Love Island 2018 has finished after dominating our screens (and hearts) for the past two months, but the islanders’ journeys into fame and fortune are only just beginning…
After the publication of our 2018 Instagram Rich List, the world was amazed to learn just how much money celebrities and influencers can make from sponsored posts and paid partnerships on Instagram.
Jack and Dani, the nation’s sweethearts, won the £50,000 prize money with a staggering 79.6% of the public votes, but are expected to make far more than that from their Instagram accounts alone now that they’re back on U.K soil.
Elle Cuthbert-Edkins, our Customer Success Manager here at Hopper HQ, was invited by the BBC to speak on Radio 5 Live and BBC Breakfast about the current state of influencer marketing on Instagram, and how this year’s islanders will be able to maximise the opportunities.
With 3.6 million people watching the Love Island final on Monday night, it’s safe to say this year’s season took the world by storm. This is why all the Islanders make for perfect Instagram influencers. As Elle said on BBC Breakfast, “we’ve been glued to our screens for two months watching these people, and we feel like we know them”. The beauty of influencer marketing is that it’s authentic. Finding brand ambassadors to genuinely recommend products that they would use themselves to their engaged followers is — as Elle puts it — “like getting your customers to sell to your customers”. It’s no wonder that brands as huge as H&M, BMW and American Express are utilising influencers with huge followings on Instagram.
The big question: ‘how much can the Love Islanders earn from 1 Instagram post?’ depends on a variety of factors. Firstly, how many followers the account has. Secondly, how engaged that following is. Elle explains that “typically we’re seeing brands work exclusively with influencers who have a 10-20% engagement rate”, ensuring that the followers are truly interested in what the influencer is posting.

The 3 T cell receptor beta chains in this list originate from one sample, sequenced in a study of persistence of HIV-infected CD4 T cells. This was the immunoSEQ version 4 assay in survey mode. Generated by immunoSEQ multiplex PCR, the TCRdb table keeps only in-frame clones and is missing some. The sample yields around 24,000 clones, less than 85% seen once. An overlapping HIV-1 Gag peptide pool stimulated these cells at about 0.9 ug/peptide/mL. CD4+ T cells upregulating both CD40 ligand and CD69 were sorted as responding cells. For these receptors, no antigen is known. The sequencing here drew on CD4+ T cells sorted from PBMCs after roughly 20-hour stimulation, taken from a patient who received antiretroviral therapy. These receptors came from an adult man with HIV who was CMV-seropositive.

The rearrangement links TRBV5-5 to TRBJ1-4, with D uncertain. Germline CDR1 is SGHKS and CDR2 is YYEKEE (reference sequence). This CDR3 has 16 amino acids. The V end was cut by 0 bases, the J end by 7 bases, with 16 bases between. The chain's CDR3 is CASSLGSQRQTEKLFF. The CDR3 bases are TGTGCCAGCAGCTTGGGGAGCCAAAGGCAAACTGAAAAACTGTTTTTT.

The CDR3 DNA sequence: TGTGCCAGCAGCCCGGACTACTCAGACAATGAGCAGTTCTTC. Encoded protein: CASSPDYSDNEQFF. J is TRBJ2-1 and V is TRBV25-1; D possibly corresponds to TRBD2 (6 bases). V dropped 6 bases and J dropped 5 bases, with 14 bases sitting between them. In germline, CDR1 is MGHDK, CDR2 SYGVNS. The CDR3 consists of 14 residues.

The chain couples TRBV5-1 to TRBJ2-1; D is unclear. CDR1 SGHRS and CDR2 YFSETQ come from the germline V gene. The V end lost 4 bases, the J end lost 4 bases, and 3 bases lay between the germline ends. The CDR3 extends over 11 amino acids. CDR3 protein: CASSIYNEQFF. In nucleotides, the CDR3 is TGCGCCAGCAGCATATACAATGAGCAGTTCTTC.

Engagement rate = no. of likes and comments ÷ no. of followers
“More and more brands and agencies are charging by 100,000 followers”, Elle tells the BBC. This price per post figure also varies depending on industry, such as fashion, beauty and fitness. For example, the beauty industry charges on average £162 per 100,000 followers. When you bear in mind that Dani Dyer already has 2.4 million followers on her Instagram account (after winning the final 2 days ago), you can see she’s looking at earning thousands of pounds for a single post.
Influencer marketing has had its fair share of criticism in recent years. Consumers have felt misled as a result of being unaware influencers were getting paid to recommend certain products. This has led to a huge push for transparency among influencers. Hashtags such as #ad and #spon have become standard in a paid post caption, in order to distinguish the sponsorship deals from ‘genuine’ recommendations. Instagram also created their official ‘Paid partnership’ tag, which sits above a post to inform users that a brand is collaborating with that influencer.
At Hopper HQ we work with hundreds of influencers all over the world, and always encourage them to only accept partnerships with brands and products they truly like and would use themselves. False promotion eventually becomes obvious, meaning the influence the person actually has shrinks. Elle spoke to Steph McGovern about “ad blindness” – the fact that we click ‘Skip Ad’ on YouTube the second it becomes available, and even pay to not be sold to with services like Spotify Premium. As consumers we’re becoming more and more savvy when it comes to advertising, and it’s no different with influencers.
Montana Brown and Chris Hughes from Love Island 2017 are still making a huge amount of money from Instagram, having left the villa over a year ago.
It’s a delicate fine line: keeping genuine interaction with followers and also making money from sponsored posts. This is why almost all of the 2018 Love Island contestants have already been snapped up by talent and influencer agencies, who will manage their campaigns and the relationships with brands. Many of the islanders were working as influencers before they entered the villa, having built up a loyal following on Instagram. However, for some, such as winner Jack Fincham, they’ve returned to a whole new life with no experience of monetising an Instagram account.
With Love Islanders from years gone by still partnering with brands and even launching their own lines of clothing and businesses, we can see that the Love Island effect does not wear off fast. We’re excited to see where this year’s contestants will go, with the influencer marketing space estimated to be worth $5 – $10 billion by 2020.
Who knows, Dani Dyer may make next year’s Instagram Rich List!
Watch the full interview on BBC Breakfast here:
What are your thoughts on the Love Island phenomenon and the amount of money the stars have the potential to make? Let us know in the comments! 🤑